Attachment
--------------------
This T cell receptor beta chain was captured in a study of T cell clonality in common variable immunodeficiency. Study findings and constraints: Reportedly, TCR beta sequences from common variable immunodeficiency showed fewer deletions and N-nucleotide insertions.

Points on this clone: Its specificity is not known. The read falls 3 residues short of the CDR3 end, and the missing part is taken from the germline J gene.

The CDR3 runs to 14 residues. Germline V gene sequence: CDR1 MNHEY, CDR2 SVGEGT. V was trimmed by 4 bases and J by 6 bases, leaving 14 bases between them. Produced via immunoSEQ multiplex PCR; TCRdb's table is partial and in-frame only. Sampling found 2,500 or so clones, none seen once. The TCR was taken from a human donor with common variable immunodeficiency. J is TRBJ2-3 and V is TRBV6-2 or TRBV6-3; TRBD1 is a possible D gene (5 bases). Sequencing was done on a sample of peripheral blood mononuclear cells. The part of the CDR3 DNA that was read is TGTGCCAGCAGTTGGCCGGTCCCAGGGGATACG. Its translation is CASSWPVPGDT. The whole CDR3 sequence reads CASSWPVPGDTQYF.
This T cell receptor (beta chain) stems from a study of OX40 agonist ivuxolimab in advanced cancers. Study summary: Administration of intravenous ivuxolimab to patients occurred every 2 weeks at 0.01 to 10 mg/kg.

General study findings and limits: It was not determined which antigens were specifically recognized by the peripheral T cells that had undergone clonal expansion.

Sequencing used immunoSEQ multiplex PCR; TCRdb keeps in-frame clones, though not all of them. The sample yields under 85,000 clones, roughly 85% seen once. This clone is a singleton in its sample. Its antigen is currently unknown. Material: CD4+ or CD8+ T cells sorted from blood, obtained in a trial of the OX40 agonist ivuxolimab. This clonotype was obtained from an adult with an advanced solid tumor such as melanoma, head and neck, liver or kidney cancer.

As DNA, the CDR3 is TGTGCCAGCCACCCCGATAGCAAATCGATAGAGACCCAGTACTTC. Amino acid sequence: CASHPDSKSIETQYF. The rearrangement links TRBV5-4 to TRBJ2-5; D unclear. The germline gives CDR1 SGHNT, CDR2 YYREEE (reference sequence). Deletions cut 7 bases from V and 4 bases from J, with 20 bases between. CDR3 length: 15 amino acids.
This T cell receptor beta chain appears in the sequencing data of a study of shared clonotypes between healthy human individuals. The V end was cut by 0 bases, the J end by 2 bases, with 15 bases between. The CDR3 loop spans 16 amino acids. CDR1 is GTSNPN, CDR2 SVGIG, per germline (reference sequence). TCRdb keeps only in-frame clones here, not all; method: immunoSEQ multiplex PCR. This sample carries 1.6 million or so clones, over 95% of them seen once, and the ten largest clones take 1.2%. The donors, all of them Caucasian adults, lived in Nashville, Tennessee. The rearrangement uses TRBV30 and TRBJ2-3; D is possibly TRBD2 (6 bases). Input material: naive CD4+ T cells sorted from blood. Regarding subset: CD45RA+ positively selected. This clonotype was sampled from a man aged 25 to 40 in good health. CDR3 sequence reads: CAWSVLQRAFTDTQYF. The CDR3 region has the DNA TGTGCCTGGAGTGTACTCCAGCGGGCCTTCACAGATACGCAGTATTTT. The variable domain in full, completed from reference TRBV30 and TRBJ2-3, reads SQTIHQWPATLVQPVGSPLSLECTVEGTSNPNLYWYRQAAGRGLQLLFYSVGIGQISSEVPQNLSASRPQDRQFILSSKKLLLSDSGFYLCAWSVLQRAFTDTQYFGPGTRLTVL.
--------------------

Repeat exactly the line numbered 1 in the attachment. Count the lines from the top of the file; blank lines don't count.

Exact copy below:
This T cell receptor beta chain was captured in a study of T cell clonality in common variable immunodeficiency. Study findings and constraints: Reportedly, TCR beta sequences from common variable immunodeficiency showed fewer deletions and N-nucleotide insertions.